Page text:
John O’Connell is Chief Executive of the Taxpayers’ Alliance.

On Monday April 22nd, Matthew Bishop and his mum Gerry started walking from their home in Leamington Spa to London Euston. Their goal was to walk along the entire length of the proposed HS2 Phase 1 route, highlighting the sheer destruction to the environment and the damage to local businesses and communities being uprooted to pave way for a new train which, when completed – behind schedule and above budget – will save commuters 20 minutes from Birmingham to London.

They walked around 100 miles over 16 days and along the route they met families forced out of their homes, local business facing uncertainty about the future and saw acres of felled trees in ancient woodland areas. All of this destruction to save 20 minutes on a not-as-high-speed-as-it-was-supposed-to-be train.

Our team welcomed Matthew and Gerry back to London when they arrived, and marched with them from Mornington Crescent to London Euston. At the TaxPayers’ Alliance, we’ve been campaigning for this wasteful and destructive project to be scrapped for years.

Time and time again, we’ve called on Ministers to reconsider this £100 billion vanity project. Unless we follow Corbyn’s mantra of magic money tree economics, we have to accept that the Government has a limited budget, and must prioritise the things that are most important. Families in Britain are struggling under the highest tax burden in 50 years, and they want to know that the money they give to government is going to be spent on the things that matter to them, like the NHS and policing. Of course infrastructure projects can be of huge benefit for the economy and for taxpayers, but HS2 comes at the cost of other more important ventures.

Last year, we hit a brick wall. Despite years of campaigning, and support from various MPs and interest groups, HS2 was carrying on regardless. Some of the project’s biggest opponents had left, or were poised to leave, Cabinet. Only MPs with constituencies affected by the route were still standing firm. Despite the efforts of many active groups, like TPA and Stop HS2, campaigners seemed worn down by the negativity. Frankly, the campaign against HS2 felt like it had run out of steam.

But there was also a huge opportunity. With the recurring warnings of spiralling costs, environmental damage and management blunders, the positive vision for HS2 was wearing thin. Taxpayers were demanding more for their money. With a few notable exceptions, few argued the case for HS2 – they simply said we had to get it finished. But what if there was a positive and popular alternative?

Others had already spotted this change, including Bob Seely on this site, so the TPA seized on the opportunity. That’s why we set up the Great British Transport Competition. With the early help and excellent guidance of Craig Tracey, we established that – even on official figures – scrapping HS2 would free up around £50 billion of transport infrastructure funding (even minus all the costs we couldn’t claw back). Recruiting a heavyweight judging panel, including qualified accountants, engineers, surveyors and transport industry experts, we set up a process for taking in and assessing ideas from members of the public. Anyone could submit. The criteria was clear. Costs and timeframes would be second guessed by the judges. Any type of transport project was fair game. As long as it was doable, it was eligible. In September last year, we opened the Great British Transport Competition for entries.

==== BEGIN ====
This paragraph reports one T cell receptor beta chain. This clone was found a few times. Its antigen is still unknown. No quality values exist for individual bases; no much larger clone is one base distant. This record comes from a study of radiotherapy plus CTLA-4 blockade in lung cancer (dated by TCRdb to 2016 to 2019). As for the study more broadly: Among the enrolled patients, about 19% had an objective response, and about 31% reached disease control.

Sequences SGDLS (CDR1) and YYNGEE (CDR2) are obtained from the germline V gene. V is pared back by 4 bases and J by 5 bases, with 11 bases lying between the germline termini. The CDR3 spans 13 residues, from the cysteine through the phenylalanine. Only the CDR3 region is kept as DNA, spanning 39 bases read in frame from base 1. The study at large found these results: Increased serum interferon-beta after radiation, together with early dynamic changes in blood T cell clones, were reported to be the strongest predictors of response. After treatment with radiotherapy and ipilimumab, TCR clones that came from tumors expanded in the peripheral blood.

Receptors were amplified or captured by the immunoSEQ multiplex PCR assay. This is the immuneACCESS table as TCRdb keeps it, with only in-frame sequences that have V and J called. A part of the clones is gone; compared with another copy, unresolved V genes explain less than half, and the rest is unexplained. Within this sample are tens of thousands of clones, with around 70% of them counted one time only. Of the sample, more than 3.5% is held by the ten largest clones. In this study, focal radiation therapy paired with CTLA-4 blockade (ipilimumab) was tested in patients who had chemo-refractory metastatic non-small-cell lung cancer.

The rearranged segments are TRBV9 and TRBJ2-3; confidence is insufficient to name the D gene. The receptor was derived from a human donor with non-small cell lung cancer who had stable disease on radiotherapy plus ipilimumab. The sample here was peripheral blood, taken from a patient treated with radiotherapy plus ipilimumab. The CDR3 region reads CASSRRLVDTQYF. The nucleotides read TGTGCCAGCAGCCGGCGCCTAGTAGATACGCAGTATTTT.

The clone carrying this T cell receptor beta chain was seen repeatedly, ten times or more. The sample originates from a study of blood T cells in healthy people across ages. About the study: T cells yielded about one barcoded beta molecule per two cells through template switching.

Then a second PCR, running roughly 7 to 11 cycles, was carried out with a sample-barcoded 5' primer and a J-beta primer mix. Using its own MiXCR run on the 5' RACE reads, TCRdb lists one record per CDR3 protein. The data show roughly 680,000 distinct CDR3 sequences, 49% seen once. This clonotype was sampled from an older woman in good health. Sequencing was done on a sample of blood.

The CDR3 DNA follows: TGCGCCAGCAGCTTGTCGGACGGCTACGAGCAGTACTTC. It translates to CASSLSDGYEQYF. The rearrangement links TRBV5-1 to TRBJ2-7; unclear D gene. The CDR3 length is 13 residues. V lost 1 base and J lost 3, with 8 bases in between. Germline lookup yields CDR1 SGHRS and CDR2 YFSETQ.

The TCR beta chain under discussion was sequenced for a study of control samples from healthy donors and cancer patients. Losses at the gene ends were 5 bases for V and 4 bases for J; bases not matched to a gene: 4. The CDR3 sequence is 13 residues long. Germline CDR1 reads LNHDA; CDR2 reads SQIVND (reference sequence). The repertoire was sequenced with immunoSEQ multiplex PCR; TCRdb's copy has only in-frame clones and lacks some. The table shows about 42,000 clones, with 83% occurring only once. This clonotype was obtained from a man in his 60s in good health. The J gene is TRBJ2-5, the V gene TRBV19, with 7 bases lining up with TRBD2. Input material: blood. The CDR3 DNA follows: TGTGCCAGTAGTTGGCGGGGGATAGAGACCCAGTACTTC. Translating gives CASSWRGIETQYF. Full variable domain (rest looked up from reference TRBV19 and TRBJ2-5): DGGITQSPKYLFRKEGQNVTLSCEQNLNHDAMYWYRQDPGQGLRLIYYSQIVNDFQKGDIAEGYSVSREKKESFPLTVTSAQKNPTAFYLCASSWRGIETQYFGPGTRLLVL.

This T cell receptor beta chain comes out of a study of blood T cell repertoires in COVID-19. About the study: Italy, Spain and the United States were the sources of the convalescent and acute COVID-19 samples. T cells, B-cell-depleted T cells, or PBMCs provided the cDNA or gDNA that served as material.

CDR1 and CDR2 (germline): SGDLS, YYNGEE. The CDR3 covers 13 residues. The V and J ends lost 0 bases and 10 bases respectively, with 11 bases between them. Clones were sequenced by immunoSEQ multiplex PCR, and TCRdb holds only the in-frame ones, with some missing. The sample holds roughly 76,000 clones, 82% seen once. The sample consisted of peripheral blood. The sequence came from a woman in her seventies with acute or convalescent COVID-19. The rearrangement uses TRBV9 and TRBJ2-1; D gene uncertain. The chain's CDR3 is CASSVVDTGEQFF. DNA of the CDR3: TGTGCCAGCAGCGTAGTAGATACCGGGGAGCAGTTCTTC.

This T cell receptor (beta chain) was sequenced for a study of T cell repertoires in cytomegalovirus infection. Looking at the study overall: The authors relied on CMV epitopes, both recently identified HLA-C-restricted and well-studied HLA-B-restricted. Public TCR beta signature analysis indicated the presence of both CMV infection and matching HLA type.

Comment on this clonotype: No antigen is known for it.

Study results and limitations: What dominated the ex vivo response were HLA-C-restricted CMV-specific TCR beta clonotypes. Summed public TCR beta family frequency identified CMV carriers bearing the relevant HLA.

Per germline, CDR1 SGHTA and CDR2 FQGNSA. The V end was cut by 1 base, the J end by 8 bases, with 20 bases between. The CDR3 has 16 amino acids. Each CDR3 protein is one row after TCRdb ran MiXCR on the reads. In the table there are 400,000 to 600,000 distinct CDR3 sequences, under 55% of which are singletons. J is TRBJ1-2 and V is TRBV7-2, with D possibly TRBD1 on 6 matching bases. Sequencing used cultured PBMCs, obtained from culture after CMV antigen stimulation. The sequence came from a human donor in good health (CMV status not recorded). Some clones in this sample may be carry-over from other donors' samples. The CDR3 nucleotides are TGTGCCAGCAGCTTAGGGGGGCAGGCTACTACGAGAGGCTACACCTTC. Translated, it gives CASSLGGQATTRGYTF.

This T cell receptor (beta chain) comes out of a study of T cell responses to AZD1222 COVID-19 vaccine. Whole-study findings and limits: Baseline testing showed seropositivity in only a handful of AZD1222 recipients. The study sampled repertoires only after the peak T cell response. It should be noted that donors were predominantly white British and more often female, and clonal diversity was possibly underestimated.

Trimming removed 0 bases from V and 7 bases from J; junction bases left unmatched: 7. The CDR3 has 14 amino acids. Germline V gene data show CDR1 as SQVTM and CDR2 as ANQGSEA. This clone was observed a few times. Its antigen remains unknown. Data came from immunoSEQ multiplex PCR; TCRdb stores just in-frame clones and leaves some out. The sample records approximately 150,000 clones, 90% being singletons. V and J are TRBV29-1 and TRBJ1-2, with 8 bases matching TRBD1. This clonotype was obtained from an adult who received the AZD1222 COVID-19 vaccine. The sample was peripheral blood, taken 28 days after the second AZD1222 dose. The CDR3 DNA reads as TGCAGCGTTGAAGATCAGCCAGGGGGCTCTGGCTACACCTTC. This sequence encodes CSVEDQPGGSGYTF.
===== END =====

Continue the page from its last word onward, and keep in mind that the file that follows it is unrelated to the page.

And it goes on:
Nothing better sums up the problem with HS2 than the amazing response we received. The alternatives ranged from airfields to supertrams, roads to rail, bicycles to bridges. Many of the proposals for new ideas were interesting, exciting, ambitious and world-leading. Most of them were outside London, across the South West and the Northern cities. They didn’t cost much, but boasted eye-wateringly good cost-benefit ratios. Some were as simple as reopening old lines. Others were as complicated as hyperloop. There was clearly huge demand for doing more, and being bolder and better, with that £50 billion.

With the full results being published, and which are being presented today by David Davis, politicians have two choices. They can carry on regardless, ignore the evidence that HS2 is failing and wait until a coalition of Conservative leadership contenders and Labour MPs from the North kill the project. Or they can pick up the mantle of these credible winning projects which benefit constituencies across the UK – and perhaps get some credit from voters for doing so.

The pendulum is swinging against HS2. The optimistic, bold and popular case no longer lies with an expensive white elephant catering for rich London commuters. The next Conservative leader will have to wholeheartedly oppose HS2 if they want to win. The next Prime Minister will have to offer something to voters in marginal seats outside London. With the tax burden already at a near 50 year high, they’d struggle to raise yet more money to do it. We hope that our Great British Transport Competition gives them the answer.